If you are planning to take the GMAT, one of the first things that you should be aware of is the exam pattern. The GMAT comprises four main sections — Analytical Writing Assessment, Verbal Reasoning, Integrated Reasoning and Quantitative Reasoning. Through these sections, your problem-solving, critical thinking, analytical reasoning and writing skills are measured. The total time that you get to answer all these sections is 3 hours and 30 minutes, including the two 8 minute optional breaks.  Now, let us look at these four sections in a bit more detail.

  • Analytical Writing Assessment – Your ability to critique an argument and put forth your thoughts cohesively is evaluated through this writing task. 
  • Verbal Reasoning – This section measures your ability to read, comprehend and find errors in given sentences. Overall, it tests your proficiency in the English language.  
  • Integrated Reasoning – In this section, you are given data in various formats (graphs, tabular forms, etc.)  and you are expected to analyze the same and arrive at conclusions from the given data. 
  • Quantitative Reasoning – It evaluates your prowess in solving basic high school level mathematical problems as well as tests how well you can analyze data and arrive at conclusions. 

The types of questions that you are asked in each of these sections are as follows : 

Sections  Types of Questions 
Integrated Reasoning Table Analysis, Graphics Interpretation, Multi -source Reasoning, and Two-Part Analysis
Verbal Reasoning Reading comprehension, Sentence Correction, and Critical Reasoning
Quantitative Reasoning Problem Solving and Data Sufficiency
Analytical Writing Analysis of an Argument

GMAT Scoring 

The scoring for the GMAT exam is on a scale of 200-800. The scoring range for each section is as follows: 

Sections  Score Range 
Integrated Reasoning 1 to 8
Analytical Writing 0 to 6
Verbal Reasoning 0 to 60
Quantitative Reasoning 0 to 60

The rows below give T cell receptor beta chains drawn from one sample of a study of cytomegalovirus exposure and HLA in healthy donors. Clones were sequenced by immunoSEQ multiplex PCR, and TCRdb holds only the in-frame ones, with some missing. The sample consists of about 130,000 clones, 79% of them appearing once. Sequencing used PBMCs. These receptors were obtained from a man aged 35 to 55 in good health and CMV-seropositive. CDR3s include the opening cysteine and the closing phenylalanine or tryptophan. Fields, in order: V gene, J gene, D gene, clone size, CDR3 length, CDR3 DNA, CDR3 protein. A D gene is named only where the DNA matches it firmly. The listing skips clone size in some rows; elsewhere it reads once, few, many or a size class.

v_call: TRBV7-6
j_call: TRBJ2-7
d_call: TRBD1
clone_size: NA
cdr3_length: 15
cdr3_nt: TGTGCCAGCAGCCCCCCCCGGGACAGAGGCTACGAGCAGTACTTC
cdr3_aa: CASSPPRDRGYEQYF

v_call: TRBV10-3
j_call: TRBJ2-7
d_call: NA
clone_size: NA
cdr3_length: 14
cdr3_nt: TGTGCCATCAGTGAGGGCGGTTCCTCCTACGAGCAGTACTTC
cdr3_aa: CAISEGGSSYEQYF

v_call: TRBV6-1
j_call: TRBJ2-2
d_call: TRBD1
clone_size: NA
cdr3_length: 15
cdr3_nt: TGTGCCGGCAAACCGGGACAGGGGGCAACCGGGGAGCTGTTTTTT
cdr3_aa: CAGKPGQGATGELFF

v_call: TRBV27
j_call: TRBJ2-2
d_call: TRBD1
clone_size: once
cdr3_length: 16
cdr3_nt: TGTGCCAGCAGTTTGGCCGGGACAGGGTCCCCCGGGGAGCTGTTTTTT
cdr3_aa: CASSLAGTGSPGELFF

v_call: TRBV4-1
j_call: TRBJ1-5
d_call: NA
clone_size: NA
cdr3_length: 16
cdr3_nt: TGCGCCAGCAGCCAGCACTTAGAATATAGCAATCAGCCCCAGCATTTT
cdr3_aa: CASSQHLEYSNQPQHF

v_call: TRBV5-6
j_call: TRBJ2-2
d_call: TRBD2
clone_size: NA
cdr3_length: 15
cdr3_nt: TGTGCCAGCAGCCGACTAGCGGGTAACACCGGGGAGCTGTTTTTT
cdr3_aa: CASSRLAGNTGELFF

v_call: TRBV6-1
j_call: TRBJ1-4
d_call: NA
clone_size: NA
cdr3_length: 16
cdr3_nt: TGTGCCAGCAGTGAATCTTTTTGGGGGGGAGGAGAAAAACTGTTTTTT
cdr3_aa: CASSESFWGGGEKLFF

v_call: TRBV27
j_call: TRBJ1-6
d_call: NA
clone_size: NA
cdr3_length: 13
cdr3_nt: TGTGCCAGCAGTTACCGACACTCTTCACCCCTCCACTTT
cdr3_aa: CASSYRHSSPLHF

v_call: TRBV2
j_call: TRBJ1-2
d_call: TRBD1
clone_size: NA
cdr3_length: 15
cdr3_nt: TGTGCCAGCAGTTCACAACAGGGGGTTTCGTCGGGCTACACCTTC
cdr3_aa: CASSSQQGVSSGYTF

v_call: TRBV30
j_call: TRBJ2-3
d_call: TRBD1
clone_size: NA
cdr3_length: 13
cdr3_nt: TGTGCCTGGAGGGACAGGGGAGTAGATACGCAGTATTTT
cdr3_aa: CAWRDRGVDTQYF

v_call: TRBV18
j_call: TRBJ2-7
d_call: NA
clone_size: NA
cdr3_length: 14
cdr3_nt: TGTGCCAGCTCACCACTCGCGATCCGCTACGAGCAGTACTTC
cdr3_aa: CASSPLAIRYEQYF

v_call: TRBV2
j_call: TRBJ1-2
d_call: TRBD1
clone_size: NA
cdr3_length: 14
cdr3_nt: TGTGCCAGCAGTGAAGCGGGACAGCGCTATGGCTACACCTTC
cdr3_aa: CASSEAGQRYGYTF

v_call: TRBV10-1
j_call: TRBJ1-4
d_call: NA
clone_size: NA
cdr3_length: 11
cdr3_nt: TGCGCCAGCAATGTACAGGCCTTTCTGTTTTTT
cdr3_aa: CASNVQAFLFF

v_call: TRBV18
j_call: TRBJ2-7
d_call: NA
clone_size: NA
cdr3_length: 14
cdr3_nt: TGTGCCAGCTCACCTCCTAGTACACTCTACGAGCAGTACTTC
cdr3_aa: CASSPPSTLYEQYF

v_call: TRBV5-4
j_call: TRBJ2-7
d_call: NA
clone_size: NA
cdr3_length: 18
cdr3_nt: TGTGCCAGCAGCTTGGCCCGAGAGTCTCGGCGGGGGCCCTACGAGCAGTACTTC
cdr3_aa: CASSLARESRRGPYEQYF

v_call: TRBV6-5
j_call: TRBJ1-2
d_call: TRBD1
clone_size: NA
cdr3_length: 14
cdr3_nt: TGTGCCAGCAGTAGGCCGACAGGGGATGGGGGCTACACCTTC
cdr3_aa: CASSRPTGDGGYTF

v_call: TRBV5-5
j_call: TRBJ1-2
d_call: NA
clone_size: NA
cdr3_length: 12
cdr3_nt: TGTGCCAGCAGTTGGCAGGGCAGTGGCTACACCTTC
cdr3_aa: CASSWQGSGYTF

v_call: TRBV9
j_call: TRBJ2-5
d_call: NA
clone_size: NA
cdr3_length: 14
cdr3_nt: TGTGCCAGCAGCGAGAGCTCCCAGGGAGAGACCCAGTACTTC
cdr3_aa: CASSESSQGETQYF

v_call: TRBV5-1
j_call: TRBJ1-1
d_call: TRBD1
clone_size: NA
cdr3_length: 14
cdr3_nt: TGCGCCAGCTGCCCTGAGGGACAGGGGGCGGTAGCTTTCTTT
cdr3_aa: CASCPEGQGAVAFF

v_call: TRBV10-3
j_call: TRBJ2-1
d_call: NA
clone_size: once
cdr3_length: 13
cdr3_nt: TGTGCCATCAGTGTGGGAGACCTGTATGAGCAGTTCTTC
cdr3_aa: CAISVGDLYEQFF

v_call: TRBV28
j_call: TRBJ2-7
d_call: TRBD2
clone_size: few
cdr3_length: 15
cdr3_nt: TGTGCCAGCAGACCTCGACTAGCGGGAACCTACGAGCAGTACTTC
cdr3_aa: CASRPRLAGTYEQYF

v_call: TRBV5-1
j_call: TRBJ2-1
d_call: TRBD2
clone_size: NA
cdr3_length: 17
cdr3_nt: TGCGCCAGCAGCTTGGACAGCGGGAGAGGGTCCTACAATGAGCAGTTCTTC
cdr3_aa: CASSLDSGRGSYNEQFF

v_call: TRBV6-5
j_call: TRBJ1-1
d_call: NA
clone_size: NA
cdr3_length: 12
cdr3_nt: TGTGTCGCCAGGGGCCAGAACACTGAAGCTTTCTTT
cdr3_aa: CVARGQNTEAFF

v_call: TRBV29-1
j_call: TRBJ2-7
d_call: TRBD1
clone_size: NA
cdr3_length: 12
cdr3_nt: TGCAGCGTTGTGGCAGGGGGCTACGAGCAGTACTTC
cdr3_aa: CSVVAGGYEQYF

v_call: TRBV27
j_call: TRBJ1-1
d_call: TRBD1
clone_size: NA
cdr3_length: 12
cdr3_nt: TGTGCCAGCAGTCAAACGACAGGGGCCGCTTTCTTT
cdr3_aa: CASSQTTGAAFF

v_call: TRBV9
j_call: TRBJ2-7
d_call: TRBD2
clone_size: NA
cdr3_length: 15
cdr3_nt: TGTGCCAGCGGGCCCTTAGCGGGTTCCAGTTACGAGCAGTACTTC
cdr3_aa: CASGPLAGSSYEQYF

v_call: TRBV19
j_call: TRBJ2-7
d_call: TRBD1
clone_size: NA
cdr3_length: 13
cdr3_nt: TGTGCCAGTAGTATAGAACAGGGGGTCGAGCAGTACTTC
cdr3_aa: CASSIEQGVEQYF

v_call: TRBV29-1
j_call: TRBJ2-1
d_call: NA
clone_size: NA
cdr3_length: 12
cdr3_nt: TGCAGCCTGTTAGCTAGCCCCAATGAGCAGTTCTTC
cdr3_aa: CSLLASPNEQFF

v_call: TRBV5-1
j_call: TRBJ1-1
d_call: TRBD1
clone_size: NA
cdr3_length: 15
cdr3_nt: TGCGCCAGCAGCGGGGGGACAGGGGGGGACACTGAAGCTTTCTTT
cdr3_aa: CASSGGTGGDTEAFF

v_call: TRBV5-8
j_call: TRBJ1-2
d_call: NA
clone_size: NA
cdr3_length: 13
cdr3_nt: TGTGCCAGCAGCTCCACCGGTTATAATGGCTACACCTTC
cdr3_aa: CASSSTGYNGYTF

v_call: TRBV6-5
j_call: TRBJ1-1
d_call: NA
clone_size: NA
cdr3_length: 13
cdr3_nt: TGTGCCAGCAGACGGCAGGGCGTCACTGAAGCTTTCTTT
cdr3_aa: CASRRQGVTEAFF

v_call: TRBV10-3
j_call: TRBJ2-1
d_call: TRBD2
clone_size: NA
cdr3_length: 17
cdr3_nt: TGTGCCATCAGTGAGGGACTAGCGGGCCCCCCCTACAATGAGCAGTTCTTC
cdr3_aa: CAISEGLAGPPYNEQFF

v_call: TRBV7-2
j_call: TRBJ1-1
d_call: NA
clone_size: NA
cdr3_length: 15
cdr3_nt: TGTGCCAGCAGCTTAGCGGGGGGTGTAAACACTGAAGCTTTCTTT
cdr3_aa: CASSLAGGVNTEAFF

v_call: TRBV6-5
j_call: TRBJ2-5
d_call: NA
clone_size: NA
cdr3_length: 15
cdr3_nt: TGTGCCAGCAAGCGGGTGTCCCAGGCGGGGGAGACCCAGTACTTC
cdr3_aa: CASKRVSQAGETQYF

You also have the option to choose the order of the sections in which you want to attempt the exam. The 3 choices are as follows: 

  1. Quantitative, Verbal, Integrated Reasoning, Analytical Writing Assessment
  2. Verbal, Quantitative, Integrated Reasoning, Analytical Writing Assessment
  3. Analytical Writing Assessment, Integrated Reasoning, Quantitative, Verbal

It can’t be stressed enough that you need to pay utmost attention to your GMAT preparation because you pay a fee of $250 or INR- 18,300 everytime you take the exam. Therefore, it is essential that you invest a lot of time towards preparation, which includes creating a smart study plan, understanding the GMAT pattern, looking up for the best study materials, taking mock tests, etc. 

Attempting mock tests is a great way to start your preparation as well as end it. You take one in the beginning to see where you stand and one just before your actual test to see how well you are prepared. In fact, attempt these mock tests as and when possible while preparing. So why are we suggesting you take up GMAT Mock exams? The GMAT Mock exams help in countless ways towards your preparation. Firstly, these mock tests help you understand how the exam is structured, secondly, it gives you an experience of the actual test, thirdly, will be able to comprehend the time taken to solve the questions in each section and work on improving your speed, fourthly, you will be well versed with the varying degrees of difficulty. Most importantly, these mock exams will help you understand the scoring pattern of the GMAT and what score range you fall under. This would in turn aid you in altering your study plan if the need be. 

The GMAT is a difficult exam but with a good preparation plan, you will surely be able to pull through and do well.